Supervisors and Institutions
Mudrock is a crucial geological lithology, both as an archive of sedimentary environments and a regulating component of the Earth system (sequestering chemically-weathered clays). Ongoing research suggests the deposition of mudrock throughout Earth history has not been uniformitarian: the evolution of land plants in the Palaeozoic provided the means of both producing more mud through weathering, and retaining more mud in sedimentary conduits (rivers) through binding and baffling. Non-marine mudrock is rare before the evolution of vegetation, but insights into such exceptional occurrences are key to understanding how non-uniformitarian the ancient mudrock record is, how and where mud may have been deposited on other (presumably abiotic) planets (e.g., Mars) and the environmental context of some of Earth’s oldest fossils. Sedimentary rocks that accumulated in ancient lake basins are crucial archives of such material, and this research will create a robust sedimentological framework for the Diabaig Formation (a mudrock-rich interval of the Precambrian “Torridonian Sandstones”, Scotland); producing a critical case study for developing an understanding of deep time mudrock deposition.
Why is there so little mudrock in the Precambrian non-marine sedimentary rock record? An answer may be found within the “Torridonian Sandstones”: a classic succession in British regional geology. Despite being the focus of investigation for 200 years, intervals of the succession remain poorly understood. One such unit is the Diabaig Formation, well-known for its microfossils and microbial sedimentary structures, but poorly characterized from a sedimentological standpoint. The current model is that the unit records lacustrine facies, but its lithology is variable and may reflect very localized deposition within small topographic basins in the underlying bedrock. Detailed sedimentological and stratigraphic contextualization of the unit is overdue: this project will explain where and why Torridonian mudrock accumulated, with potential implications for Earth history and planetary geology.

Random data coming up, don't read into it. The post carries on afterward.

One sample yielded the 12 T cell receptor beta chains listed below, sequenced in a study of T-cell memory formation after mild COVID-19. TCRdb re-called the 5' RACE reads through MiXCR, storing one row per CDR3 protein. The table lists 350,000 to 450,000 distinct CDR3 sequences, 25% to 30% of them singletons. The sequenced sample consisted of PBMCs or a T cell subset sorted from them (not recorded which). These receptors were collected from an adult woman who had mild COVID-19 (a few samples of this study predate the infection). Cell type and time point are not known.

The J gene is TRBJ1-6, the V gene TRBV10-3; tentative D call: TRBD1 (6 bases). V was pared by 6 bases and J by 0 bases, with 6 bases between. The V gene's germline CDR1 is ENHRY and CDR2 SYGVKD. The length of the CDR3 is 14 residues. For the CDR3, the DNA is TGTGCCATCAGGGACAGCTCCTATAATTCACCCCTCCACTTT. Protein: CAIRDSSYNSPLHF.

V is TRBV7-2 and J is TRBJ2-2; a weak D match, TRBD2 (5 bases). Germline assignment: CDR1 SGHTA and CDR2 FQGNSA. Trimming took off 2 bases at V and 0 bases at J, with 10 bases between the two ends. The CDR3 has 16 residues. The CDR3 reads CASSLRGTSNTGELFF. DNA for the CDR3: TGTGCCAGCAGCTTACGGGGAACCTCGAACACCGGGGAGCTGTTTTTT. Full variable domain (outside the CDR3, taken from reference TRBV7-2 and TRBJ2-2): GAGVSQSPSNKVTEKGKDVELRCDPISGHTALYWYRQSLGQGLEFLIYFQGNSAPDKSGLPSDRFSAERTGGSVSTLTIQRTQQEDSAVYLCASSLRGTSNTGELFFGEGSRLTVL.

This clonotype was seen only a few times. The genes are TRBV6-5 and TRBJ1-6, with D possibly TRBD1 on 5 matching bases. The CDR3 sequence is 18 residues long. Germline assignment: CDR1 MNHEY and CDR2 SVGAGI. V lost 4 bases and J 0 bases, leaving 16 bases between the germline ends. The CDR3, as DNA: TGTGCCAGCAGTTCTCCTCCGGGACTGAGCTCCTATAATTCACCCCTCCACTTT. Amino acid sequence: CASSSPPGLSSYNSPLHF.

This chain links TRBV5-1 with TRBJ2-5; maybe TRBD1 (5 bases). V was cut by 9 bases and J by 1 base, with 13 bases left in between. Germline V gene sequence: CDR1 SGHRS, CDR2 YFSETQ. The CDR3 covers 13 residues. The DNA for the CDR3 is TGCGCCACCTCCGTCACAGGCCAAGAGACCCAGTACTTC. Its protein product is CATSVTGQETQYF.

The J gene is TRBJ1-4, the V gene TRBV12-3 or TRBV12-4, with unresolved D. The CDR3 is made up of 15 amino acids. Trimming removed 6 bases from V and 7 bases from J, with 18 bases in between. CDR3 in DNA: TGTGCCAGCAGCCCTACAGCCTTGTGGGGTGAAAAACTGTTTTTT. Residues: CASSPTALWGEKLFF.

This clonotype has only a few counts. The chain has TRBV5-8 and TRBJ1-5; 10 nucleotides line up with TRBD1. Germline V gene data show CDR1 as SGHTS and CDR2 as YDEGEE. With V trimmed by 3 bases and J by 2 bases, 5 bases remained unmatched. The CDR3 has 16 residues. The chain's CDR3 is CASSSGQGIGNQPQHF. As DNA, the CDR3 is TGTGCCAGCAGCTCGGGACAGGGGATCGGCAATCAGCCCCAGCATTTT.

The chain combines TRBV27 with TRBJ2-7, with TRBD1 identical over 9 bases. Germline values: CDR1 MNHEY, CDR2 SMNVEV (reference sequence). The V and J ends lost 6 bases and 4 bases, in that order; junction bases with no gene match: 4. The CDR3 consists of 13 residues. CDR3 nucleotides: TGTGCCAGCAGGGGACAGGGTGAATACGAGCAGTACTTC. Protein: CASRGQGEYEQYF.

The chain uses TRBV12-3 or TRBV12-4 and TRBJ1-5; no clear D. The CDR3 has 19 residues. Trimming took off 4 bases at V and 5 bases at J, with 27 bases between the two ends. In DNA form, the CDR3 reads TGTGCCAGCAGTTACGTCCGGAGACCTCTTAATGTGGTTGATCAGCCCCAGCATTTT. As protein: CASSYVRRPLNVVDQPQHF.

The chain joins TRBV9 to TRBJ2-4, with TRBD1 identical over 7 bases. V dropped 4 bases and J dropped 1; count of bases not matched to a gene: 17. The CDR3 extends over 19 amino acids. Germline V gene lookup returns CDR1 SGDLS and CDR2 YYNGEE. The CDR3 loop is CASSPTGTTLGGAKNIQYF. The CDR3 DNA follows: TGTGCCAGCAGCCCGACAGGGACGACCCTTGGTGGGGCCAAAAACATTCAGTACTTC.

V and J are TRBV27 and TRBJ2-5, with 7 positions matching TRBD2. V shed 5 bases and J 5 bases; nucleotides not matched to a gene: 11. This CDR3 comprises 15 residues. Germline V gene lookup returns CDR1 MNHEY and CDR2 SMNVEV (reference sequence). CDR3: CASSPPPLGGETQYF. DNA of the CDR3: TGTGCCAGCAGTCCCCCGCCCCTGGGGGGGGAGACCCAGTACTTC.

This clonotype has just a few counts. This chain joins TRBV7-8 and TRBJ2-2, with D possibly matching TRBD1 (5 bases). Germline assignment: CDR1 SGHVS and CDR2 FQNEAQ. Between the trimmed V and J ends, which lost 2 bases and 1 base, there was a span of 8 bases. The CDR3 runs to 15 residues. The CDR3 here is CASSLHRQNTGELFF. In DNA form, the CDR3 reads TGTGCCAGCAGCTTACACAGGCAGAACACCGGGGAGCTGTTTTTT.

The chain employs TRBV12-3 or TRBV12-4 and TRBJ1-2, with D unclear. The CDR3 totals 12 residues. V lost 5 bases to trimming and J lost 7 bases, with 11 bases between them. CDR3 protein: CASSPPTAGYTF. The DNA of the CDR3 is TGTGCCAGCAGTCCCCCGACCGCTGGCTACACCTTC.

The student will undertake a number of field seasons in NW Scotland, visiting every outcrop of the Diabaig Formation to characterize the unit through mapping, logging and architectural analysis. Sedimentological evidence for deposition and microbial activity will be synthesised with an understanding of local bedrock topographic controls that appear to have acted a ‘trap' for mudrock on land in the Precambrian. Samples will be collected for petrographic analysis back in Cambridge, and the study will be supported by the compilation and analysis of a detailed database of the sedimentary character all other mudrock-rich pre-vegetation successions globally (as well as those recently reported from Mars). Secondary fieldwork will be undertaken within other mudrock intervals of the Torridonian (e.g., the Cailleach Head Formation) and younger, clearly lacustrine facies (e.g., the Devonian basins of the Orkney Islands) to fully contextualize how unique the Diabaig Formation is, and better understand its potential implications.